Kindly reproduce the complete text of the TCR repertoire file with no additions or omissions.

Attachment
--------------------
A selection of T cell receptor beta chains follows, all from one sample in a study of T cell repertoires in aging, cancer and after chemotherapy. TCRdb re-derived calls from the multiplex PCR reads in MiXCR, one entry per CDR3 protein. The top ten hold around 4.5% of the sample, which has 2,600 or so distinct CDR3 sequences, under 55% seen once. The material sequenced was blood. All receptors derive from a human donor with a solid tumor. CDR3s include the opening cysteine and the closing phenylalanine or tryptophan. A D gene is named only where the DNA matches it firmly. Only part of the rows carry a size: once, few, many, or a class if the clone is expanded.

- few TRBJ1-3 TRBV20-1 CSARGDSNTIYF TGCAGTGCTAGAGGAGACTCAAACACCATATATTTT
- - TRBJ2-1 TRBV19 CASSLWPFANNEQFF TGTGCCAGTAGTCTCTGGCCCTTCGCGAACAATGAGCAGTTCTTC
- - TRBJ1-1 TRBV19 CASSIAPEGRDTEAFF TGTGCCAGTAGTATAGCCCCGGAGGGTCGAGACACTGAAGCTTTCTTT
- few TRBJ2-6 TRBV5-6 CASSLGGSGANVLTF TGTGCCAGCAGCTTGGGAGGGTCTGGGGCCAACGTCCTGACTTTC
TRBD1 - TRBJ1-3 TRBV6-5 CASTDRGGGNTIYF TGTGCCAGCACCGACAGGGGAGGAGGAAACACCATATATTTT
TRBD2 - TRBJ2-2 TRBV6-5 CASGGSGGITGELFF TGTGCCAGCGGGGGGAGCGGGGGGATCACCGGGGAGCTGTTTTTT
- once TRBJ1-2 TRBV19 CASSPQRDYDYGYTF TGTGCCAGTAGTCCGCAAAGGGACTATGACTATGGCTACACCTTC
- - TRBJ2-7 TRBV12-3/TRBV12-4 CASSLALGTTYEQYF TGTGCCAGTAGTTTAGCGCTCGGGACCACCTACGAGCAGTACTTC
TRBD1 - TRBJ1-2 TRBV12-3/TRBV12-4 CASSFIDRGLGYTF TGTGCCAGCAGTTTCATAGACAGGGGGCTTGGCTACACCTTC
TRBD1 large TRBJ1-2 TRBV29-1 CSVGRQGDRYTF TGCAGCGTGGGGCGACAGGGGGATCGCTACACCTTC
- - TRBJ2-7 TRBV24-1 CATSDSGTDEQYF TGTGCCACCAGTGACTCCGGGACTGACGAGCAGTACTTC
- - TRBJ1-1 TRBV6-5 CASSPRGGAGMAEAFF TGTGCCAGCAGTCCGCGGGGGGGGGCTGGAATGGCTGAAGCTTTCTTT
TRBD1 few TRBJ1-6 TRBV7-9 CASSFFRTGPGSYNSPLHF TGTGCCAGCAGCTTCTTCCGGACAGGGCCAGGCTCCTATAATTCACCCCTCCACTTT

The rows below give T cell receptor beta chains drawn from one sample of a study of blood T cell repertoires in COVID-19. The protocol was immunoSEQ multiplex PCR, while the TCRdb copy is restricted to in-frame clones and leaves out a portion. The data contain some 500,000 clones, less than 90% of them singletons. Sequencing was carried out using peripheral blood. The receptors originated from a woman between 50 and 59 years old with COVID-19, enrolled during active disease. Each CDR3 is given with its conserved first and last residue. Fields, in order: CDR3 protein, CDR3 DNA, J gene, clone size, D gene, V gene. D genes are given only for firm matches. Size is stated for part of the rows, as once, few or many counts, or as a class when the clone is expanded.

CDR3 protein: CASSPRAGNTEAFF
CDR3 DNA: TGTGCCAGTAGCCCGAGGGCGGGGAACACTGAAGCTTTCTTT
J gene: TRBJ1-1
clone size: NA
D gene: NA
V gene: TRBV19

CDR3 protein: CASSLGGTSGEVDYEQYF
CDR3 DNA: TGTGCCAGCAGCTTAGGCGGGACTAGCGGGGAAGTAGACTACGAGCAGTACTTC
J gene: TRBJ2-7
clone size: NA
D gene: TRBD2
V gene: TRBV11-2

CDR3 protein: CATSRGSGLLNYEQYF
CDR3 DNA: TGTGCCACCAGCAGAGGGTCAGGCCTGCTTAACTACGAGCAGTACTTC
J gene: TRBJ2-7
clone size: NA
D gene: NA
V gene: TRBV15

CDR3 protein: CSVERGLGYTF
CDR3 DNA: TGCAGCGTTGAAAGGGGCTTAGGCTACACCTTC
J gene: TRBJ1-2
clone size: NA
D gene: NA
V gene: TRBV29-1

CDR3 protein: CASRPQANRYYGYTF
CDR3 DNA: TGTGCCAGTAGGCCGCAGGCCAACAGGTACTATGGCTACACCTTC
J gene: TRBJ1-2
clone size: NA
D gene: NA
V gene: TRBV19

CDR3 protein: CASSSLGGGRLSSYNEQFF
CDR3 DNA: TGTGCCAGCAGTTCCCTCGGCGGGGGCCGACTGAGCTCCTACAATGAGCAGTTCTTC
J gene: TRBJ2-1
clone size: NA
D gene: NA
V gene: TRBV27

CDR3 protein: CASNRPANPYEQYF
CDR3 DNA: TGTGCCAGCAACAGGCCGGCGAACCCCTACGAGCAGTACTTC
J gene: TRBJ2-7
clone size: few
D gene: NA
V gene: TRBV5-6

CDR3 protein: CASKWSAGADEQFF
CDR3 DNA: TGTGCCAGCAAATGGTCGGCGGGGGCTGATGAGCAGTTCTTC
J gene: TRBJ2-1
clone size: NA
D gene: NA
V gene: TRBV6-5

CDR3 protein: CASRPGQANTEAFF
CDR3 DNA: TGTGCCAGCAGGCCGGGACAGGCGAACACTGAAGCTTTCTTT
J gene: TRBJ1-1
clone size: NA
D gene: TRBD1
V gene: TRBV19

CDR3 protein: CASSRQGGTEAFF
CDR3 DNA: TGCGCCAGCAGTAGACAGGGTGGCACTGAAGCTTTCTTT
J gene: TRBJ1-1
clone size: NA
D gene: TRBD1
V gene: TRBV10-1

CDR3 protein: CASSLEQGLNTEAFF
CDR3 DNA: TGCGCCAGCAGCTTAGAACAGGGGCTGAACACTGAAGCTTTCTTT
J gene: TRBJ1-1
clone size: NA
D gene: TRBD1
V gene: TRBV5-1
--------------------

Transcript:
A selection of T cell receptor beta chains follows, all from one sample in a study of T cell repertoires in aging, cancer and after chemotherapy. TCRdb re-derived calls from the multiplex PCR reads in MiXCR, one entry per CDR3 protein. The top ten hold around 4.5% of the sample, which has 2,600 or so distinct CDR3 sequences, under 55% seen once. The material sequenced was blood. All receptors derive from a human donor with a solid tumor. CDR3s include the opening cysteine and the closing phenylalanine or tryptophan. A D gene is named only where the DNA matches it firmly. Only part of the rows carry a size: once, few, many, or a class if the clone is expanded.

- few TRBJ1-3 TRBV20-1 CSARGDSNTIYF TGCAGTGCTAGAGGAGACTCAAACACCATATATTTT
- - TRBJ2-1 TRBV19 CASSLWPFANNEQFF TGTGCCAGTAGTCTCTGGCCCTTCGCGAACAATGAGCAGTTCTTC
- - TRBJ1-1 TRBV19 CASSIAPEGRDTEAFF TGTGCCAGTAGTATAGCCCCGGAGGGTCGAGACACTGAAGCTTTCTTT
- few TRBJ2-6 TRBV5-6 CASSLGGSGANVLTF TGTGCCAGCAGCTTGGGAGGGTCTGGGGCCAACGTCCTGACTTTC
TRBD1 - TRBJ1-3 TRBV6-5 CASTDRGGGNTIYF TGTGCCAGCACCGACAGGGGAGGAGGAAACACCATATATTTT
TRBD2 - TRBJ2-2 TRBV6-5 CASGGSGGITGELFF TGTGCCAGCGGGGGGAGCGGGGGGATCACCGGGGAGCTGTTTTTT
- once TRBJ1-2 TRBV19 CASSPQRDYDYGYTF TGTGCCAGTAGTCCGCAAAGGGACTATGACTATGGCTACACCTTC
- - TRBJ2-7 TRBV12-3/TRBV12-4 CASSLALGTTYEQYF TGTGCCAGTAGTTTAGCGCTCGGGACCACCTACGAGCAGTACTTC
TRBD1 - TRBJ1-2 TRBV12-3/TRBV12-4 CASSFIDRGLGYTF TGTGCCAGCAGTTTCATAGACAGGGGGCTTGGCTACACCTTC
TRBD1 large TRBJ1-2 TRBV29-1 CSVGRQGDRYTF TGCAGCGTGGGGCGACAGGGGGATCGCTACACCTTC
- - TRBJ2-7 TRBV24-1 CATSDSGTDEQYF TGTGCCACCAGTGACTCCGGGACTGACGAGCAGTACTTC
- - TRBJ1-1 TRBV6-5 CASSPRGGAGMAEAFF TGTGCCAGCAGTCCGCGGGGGGGGGCTGGAATGGCTGAAGCTTTCTTT
TRBD1 few TRBJ1-6 TRBV7-9 CASSFFRTGPGSYNSPLHF TGTGCCAGCAGCTTCTTCCGGACAGGGCCAGGCTCCTATAATTCACCCCTCCACTTT

The rows below give T cell receptor beta chains drawn from one sample of a study of blood T cell repertoires in COVID-19. The protocol was immunoSEQ multiplex PCR, while the TCRdb copy is restricted to in-frame clones and leaves out a portion. The data contain some 500,000 clones, less than 90% of them singletons. Sequencing was carried out using peripheral blood. The receptors originated from a woman between 50 and 59 years old with COVID-19, enrolled during active disease. Each CDR3 is given with its conserved first and last residue. Fields, in order: CDR3 protein, CDR3 DNA, J gene, clone size, D gene, V gene. D genes are given only for firm matches. Size is stated for part of the rows, as once, few or many counts, or as a class when the clone is expanded.

CDR3 protein: CASSPRAGNTEAFF
CDR3 DNA: TGTGCCAGTAGCCCGAGGGCGGGGAACACTGAAGCTTTCTTT
J gene: TRBJ1-1
clone size: NA
D gene: NA
V gene: TRBV19

CDR3 protein: CASSLGGTSGEVDYEQYF
CDR3 DNA: TGTGCCAGCAGCTTAGGCGGGACTAGCGGGGAAGTAGACTACGAGCAGTACTTC
J gene: TRBJ2-7
clone size: NA
D gene: TRBD2
V gene: TRBV11-2

CDR3 protein: CATSRGSGLLNYEQYF
CDR3 DNA: TGTGCCACCAGCAGAGGGTCAGGCCTGCTTAACTACGAGCAGTACTTC
J gene: TRBJ2-7
clone size: NA
D gene: NA
V gene: TRBV15

CDR3 protein: CSVERGLGYTF
CDR3 DNA: TGCAGCGTTGAAAGGGGCTTAGGCTACACCTTC
J gene: TRBJ1-2
clone size: NA
D gene: NA
V gene: TRBV29-1

CDR3 protein: CASRPQANRYYGYTF
CDR3 DNA: TGTGCCAGTAGGCCGCAGGCCAACAGGTACTATGGCTACACCTTC
J gene: TRBJ1-2
clone size: NA
D gene: NA
V gene: TRBV19

CDR3 protein: CASSSLGGGRLSSYNEQFF
CDR3 DNA: TGTGCCAGCAGTTCCCTCGGCGGGGGCCGACTGAGCTCCTACAATGAGCAGTTCTTC
J gene: TRBJ2-1
clone size: NA
D gene: NA
V gene: TRBV27

CDR3 protein: CASNRPANPYEQYF
CDR3 DNA: TGTGCCAGCAACAGGCCGGCGAACCCCTACGAGCAGTACTTC
J gene: TRBJ2-7
clone size: few
D gene: NA
V gene: TRBV5-6

CDR3 protein: CASKWSAGADEQFF
CDR3 DNA: TGTGCCAGCAAATGGTCGGCGGGGGCTGATGAGCAGTTCTTC
J gene: TRBJ2-1
clone size: NA
D gene: NA
V gene: TRBV6-5

CDR3 protein: CASRPGQANTEAFF
CDR3 DNA: TGTGCCAGCAGGCCGGGACAGGCGAACACTGAAGCTTTCTTT
J gene: TRBJ1-1
clone size: NA
D gene: TRBD1
V gene: TRBV19

CDR3 protein: CASSRQGGTEAFF
CDR3 DNA: TGCGCCAGCAGTAGACAGGGTGGCACTGAAGCTTTCTTT
J gene: TRBJ1-1
clone size: NA
D gene: TRBD1
V gene: TRBV10-1

CDR3 protein: CASSLEQGLNTEAFF
CDR3 DNA: TGCGCCAGCAGCTTAGAACAGGGGCTGAACACTGAAGCTTTCTTT
J gene: TRBJ1-1
clone size: NA
D gene: TRBD1
V gene: TRBV5-1